prepotent


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pre·po·tent

 (prē-pōt′nt)
adj.
1. Greater in power, influence, or force than another or others; predominant.
2. Genetics Of, having, or exhibiting prepotency.

[Middle English, from Latin praepotēns, praepotent-, present participle of praeposse, to be more powerful : prae-, pre- + posse, to be able or powerful; see poti- in Indo-European roots.]

pre·po′tent·ly adv.

prepotent

(prɪˈpəʊtənt)
adj
1. greater in power, force, or influence
2. (Biology) biology showing prepotency
[C15: from Latin praepotens very powerful, from posse to be able]
preˈpotently adv

pre•po•tent

(priˈpoʊt nt)

adj.
1. preeminent in power, authority, or influence; predominant.
2. noting, pertaining to, or having genetic prepotency.
[1375–1425; late Middle English < Latin praepotent- (s. of praepotēns), present participle of praeposse to have greater power]
pre•po′tent•ly, adv.
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prepotent

adjective
Having preeminent significance:
References in classic literature ?
Bees will act like a camel-hair pencil, and it is quite sufficient just to touch the anthers of one flower and then the stigma of another with the same brush to ensure fertilisation; but it must not be supposed that bees would thus produce a multitude of hybrids between distinct species; for if you bring on the same brush a plant's own pollen and pollen from another species, the former will have such a prepotent effect, that it will invariably and completely destroy, as has been shown by Gartner, any influence from the foreign pollen.
I suspect that it must arise from the pollen of a distinct variety having a prepotent effect over a flower's own pollen; and that this is part of the general law of good being derived from the intercrossing of distinct individuals of the same species.
According to Barkley's theory of AD/HD (58), deficient behavioral inhibition is the core deficit of the disorder Behavioral inhibition may be separated into three interrelated processes called "inhibition of the initial prepotent response to an event," "stopping of an ongoing response," and "interference control" (59).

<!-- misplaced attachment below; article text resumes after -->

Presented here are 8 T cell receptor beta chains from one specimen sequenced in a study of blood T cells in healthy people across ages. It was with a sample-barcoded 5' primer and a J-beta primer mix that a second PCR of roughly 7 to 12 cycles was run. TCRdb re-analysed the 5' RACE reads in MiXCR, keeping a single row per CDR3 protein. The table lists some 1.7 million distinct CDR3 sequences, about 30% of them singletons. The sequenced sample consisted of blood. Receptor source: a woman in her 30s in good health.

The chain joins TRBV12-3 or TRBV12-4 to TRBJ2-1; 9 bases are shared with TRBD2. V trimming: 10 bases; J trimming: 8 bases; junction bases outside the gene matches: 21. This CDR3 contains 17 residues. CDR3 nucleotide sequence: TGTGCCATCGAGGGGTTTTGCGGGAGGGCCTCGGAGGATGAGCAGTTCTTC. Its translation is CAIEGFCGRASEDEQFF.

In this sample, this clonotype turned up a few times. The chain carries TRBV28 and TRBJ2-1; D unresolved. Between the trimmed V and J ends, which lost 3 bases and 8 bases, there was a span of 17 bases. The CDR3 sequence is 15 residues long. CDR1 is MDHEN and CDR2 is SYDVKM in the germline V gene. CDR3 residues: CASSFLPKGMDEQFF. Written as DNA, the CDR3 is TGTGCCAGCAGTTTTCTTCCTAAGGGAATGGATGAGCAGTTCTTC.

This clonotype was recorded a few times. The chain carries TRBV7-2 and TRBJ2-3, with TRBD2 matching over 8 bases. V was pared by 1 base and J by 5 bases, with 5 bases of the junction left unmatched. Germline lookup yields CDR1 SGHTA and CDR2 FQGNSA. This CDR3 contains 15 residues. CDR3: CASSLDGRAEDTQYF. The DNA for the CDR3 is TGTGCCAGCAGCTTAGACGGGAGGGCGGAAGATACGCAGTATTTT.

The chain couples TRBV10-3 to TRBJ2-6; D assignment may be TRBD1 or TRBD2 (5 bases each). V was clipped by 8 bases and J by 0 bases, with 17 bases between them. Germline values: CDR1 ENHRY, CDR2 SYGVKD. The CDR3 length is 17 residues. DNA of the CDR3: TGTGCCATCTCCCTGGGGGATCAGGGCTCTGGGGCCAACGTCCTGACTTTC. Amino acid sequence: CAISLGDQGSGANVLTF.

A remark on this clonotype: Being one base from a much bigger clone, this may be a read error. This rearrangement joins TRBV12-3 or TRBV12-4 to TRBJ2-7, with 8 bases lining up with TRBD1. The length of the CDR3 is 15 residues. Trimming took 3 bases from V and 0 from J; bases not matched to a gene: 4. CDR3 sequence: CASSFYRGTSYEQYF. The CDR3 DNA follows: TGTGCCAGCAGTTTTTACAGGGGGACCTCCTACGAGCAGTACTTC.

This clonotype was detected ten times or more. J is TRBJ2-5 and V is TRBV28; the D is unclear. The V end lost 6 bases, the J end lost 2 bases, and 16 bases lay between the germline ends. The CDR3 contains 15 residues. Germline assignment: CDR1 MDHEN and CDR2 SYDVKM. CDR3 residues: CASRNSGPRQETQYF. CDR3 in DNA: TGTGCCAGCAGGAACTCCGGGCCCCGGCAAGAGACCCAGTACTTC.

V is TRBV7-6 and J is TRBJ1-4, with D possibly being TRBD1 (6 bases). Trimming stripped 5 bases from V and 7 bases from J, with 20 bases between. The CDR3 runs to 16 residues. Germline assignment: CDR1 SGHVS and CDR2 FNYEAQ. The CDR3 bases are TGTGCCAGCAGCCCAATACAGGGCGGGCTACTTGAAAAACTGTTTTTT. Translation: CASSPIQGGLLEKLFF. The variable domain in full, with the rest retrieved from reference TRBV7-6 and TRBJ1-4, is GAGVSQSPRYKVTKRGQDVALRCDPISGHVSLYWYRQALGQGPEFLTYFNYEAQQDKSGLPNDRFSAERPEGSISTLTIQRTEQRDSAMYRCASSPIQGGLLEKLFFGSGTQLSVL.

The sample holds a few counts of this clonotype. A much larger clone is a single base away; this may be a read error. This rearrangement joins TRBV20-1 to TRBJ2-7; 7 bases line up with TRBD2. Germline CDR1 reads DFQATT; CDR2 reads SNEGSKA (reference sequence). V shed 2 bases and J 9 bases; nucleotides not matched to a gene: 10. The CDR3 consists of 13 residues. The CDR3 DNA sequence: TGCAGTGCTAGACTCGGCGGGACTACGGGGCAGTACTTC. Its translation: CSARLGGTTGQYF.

Prepotent Trainer: Ger Lyons 5th, 7f two-year-old maiden, Gowran Park, August 12 This looked a potentially decent contest and a few winners should come out of it.
Morgans descended from one prepotent sire, Figure, who was born in 1789.
Color-Word Reading is the third component of the Stroop test, which is a measure of response inhibition requiring patients to inhibit a prepotent response.
The abilities tested in this study included how fast the players can switch tasks (an indicator of mental flexibility); how fast can the players adapt to a new situation instead of relying on the same strategy (the ability to inhibit prepotent or predominant responses); and how well they can focus on information while blocking out distractors or inappropriate responses (also known as the Flanker task in cognitive psychology).
CEC is dominant in tasks requiring attentional and behavioral inhibitory control, working memory, and ability to suppress prepotent responding, via prefrontal support.
A-not-B, which depends on working memory and is believed to reflect early development of executive function, involves the ability to briefly maintain information in memory and to override a prepotent response--in this case, to use visual input to override the impulse to search where the toy was previously found (Espy et al.
Le public est en colere contre Mourinho a cause de son entetement de maintenir une tactique de jeu peu creative, ses positions polemiques et son comportement prepotent et arrogant a l'egard des autres clubs.
1) Based on the Maslow's hierarchy of needs, all the needs have a positive effect in the SWB of the elderly in Pakistan with lower needs being more prepotent than the higher ones.
33, 1962, at 3 ("[A] single negative trait is more prepotent than